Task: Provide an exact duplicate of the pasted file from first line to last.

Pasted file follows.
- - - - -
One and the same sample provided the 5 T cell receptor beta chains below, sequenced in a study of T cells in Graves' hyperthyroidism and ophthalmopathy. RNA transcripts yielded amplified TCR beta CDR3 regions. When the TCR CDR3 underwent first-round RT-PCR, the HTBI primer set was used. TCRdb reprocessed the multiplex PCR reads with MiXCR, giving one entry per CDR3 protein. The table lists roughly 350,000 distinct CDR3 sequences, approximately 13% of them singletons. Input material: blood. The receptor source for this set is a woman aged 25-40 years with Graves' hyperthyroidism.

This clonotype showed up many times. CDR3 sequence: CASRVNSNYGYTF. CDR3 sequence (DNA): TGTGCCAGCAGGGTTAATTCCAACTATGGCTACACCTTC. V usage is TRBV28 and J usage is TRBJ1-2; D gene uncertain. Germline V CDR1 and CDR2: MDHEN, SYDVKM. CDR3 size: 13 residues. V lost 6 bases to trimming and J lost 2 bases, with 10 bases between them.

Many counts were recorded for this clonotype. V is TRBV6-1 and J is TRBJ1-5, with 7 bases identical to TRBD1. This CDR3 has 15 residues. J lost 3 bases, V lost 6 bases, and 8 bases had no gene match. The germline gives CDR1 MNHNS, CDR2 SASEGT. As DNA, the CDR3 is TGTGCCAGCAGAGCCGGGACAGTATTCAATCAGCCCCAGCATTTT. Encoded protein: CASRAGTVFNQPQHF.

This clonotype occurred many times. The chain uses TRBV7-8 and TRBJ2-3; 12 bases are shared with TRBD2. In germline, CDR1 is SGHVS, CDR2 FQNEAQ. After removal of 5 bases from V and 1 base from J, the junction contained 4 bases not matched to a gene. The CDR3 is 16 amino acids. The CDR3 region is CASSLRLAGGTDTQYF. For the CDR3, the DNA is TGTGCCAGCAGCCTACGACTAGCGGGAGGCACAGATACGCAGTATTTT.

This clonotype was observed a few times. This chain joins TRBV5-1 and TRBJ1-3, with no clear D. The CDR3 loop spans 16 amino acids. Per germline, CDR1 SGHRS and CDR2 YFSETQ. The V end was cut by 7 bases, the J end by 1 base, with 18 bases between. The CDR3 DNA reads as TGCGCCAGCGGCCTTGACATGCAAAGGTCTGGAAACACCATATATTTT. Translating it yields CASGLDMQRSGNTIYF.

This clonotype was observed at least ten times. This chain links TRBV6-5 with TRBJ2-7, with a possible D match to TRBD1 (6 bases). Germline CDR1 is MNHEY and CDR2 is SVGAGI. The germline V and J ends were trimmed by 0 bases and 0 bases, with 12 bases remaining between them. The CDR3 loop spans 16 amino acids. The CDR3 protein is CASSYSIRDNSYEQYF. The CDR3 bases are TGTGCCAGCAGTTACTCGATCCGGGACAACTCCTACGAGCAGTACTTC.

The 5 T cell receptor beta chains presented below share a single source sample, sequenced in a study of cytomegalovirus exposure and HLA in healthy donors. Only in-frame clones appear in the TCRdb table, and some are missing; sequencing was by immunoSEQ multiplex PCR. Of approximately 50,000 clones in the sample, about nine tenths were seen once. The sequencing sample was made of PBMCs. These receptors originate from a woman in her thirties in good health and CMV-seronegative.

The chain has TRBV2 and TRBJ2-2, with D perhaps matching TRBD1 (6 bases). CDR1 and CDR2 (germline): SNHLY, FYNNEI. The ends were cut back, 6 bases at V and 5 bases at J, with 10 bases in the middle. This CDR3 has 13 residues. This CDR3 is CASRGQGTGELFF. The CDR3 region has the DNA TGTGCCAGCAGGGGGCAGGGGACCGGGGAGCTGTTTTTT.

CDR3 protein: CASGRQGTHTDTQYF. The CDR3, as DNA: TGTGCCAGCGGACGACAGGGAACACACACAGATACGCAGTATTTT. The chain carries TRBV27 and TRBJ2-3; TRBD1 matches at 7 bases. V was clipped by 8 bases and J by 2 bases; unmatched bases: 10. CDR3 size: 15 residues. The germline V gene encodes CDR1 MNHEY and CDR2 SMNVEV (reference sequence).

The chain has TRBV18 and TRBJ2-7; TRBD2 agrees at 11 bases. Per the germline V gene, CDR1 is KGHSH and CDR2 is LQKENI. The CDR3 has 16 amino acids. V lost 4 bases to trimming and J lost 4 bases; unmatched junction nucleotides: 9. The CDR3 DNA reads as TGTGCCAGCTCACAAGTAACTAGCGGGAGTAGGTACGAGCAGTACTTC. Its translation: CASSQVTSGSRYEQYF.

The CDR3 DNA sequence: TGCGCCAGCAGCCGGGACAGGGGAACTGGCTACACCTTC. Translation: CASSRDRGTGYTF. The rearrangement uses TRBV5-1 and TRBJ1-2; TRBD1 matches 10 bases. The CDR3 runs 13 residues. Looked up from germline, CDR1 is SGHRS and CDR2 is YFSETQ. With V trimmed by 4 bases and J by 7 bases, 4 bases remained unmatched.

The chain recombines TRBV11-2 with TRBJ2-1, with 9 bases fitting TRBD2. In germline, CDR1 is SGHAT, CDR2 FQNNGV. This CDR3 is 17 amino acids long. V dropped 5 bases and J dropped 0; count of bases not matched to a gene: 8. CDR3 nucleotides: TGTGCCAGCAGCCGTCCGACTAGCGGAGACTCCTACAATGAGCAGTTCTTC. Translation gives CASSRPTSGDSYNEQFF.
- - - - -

One and the same sample provided the 5 T cell receptor beta chains below, sequenced in a study of T cells in Graves' hyperthyroidism and ophthalmopathy. RNA transcripts yielded amplified TCR beta CDR3 regions. When the TCR CDR3 underwent first-round RT-PCR, the HTBI primer set was used. TCRdb reprocessed the multiplex PCR reads with MiXCR, giving one entry per CDR3 protein. The table lists roughly 350,000 distinct CDR3 sequences, approximately 13% of them singletons. Input material: blood. The receptor source for this set is a woman aged 25-40 years with Graves' hyperthyroidism.

This clonotype showed up many times. CDR3 sequence: CASRVNSNYGYTF. CDR3 sequence (DNA): TGTGCCAGCAGGGTTAATTCCAACTATGGCTACACCTTC. V usage is TRBV28 and J usage is TRBJ1-2; D gene uncertain. Germline V CDR1 and CDR2: MDHEN, SYDVKM. CDR3 size: 13 residues. V lost 6 bases to trimming and J lost 2 bases, with 10 bases between them.

Many counts were recorded for this clonotype. V is TRBV6-1 and J is TRBJ1-5, with 7 bases identical to TRBD1. This CDR3 has 15 residues. J lost 3 bases, V lost 6 bases, and 8 bases had no gene match. The germline gives CDR1 MNHNS, CDR2 SASEGT. As DNA, the CDR3 is TGTGCCAGCAGAGCCGGGACAGTATTCAATCAGCCCCAGCATTTT. Encoded protein: CASRAGTVFNQPQHF.

This clonotype occurred many times. The chain uses TRBV7-8 and TRBJ2-3; 12 bases are shared with TRBD2. In germline, CDR1 is SGHVS, CDR2 FQNEAQ. After removal of 5 bases from V and 1 base from J, the junction contained 4 bases not matched to a gene. The CDR3 is 16 amino acids. The CDR3 region is CASSLRLAGGTDTQYF. For the CDR3, the DNA is TGTGCCAGCAGCCTACGACTAGCGGGAGGCACAGATACGCAGTATTTT.

This clonotype was observed a few times. This chain joins TRBV5-1 and TRBJ1-3, with no clear D. The CDR3 loop spans 16 amino acids. Per germline, CDR1 SGHRS and CDR2 YFSETQ. The V end was cut by 7 bases, the J end by 1 base, with 18 bases between. The CDR3 DNA reads as TGCGCCAGCGGCCTTGACATGCAAAGGTCTGGAAACACCATATATTTT. Translating it yields CASGLDMQRSGNTIYF.

This clonotype was observed at least ten times. This chain links TRBV6-5 with TRBJ2-7, with a possible D match to TRBD1 (6 bases). Germline CDR1 is MNHEY and CDR2 is SVGAGI. The germline V and J ends were trimmed by 0 bases and 0 bases, with 12 bases remaining between them. The CDR3 loop spans 16 amino acids. The CDR3 protein is CASSYSIRDNSYEQYF. The CDR3 bases are TGTGCCAGCAGTTACTCGATCCGGGACAACTCCTACGAGCAGTACTTC.

The 5 T cell receptor beta chains presented below share a single source sample, sequenced in a study of cytomegalovirus exposure and HLA in healthy donors. Only in-frame clones appear in the TCRdb table, and some are missing; sequencing was by immunoSEQ multiplex PCR. Of approximately 50,000 clones in the sample, about nine tenths were seen once. The sequencing sample was made of PBMCs. These receptors originate from a woman in her thirties in good health and CMV-seronegative.

The chain has TRBV2 and TRBJ2-2, with D perhaps matching TRBD1 (6 bases). CDR1 and CDR2 (germline): SNHLY, FYNNEI. The ends were cut back, 6 bases at V and 5 bases at J, with 10 bases in the middle. This CDR3 has 13 residues. This CDR3 is CASRGQGTGELFF. The CDR3 region has the DNA TGTGCCAGCAGGGGGCAGGGGACCGGGGAGCTGTTTTTT.

CDR3 protein: CASGRQGTHTDTQYF. The CDR3, as DNA: TGTGCCAGCGGACGACAGGGAACACACACAGATACGCAGTATTTT. The chain carries TRBV27 and TRBJ2-3; TRBD1 matches at 7 bases. V was clipped by 8 bases and J by 2 bases; unmatched bases: 10. CDR3 size: 15 residues. The germline V gene encodes CDR1 MNHEY and CDR2 SMNVEV (reference sequence).

The chain has TRBV18 and TRBJ2-7; TRBD2 agrees at 11 bases. Per the germline V gene, CDR1 is KGHSH and CDR2 is LQKENI. The CDR3 has 16 amino acids. V lost 4 bases to trimming and J lost 4 bases; unmatched junction nucleotides: 9. The CDR3 DNA reads as TGTGCCAGCTCACAAGTAACTAGCGGGAGTAGGTACGAGCAGTACTTC. Its translation: CASSQVTSGSRYEQYF.

The CDR3 DNA sequence: TGCGCCAGCAGCCGGGACAGGGGAACTGGCTACACCTTC. Translation: CASSRDRGTGYTF. The rearrangement uses TRBV5-1 and TRBJ1-2; TRBD1 matches 10 bases. The CDR3 runs 13 residues. Looked up from germline, CDR1 is SGHRS and CDR2 is YFSETQ. With V trimmed by 4 bases and J by 7 bases, 4 bases remained unmatched.

The chain recombines TRBV11-2 with TRBJ2-1, with 9 bases fitting TRBD2. In germline, CDR1 is SGHAT, CDR2 FQNNGV. This CDR3 is 17 amino acids long. V dropped 5 bases and J dropped 0; count of bases not matched to a gene: 8. CDR3 nucleotides: TGTGCCAGCAGCCGTCCGACTAGCGGAGACTCCTACAATGAGCAGTTCTTC. Translation gives CASSRPTSGDSYNEQFF.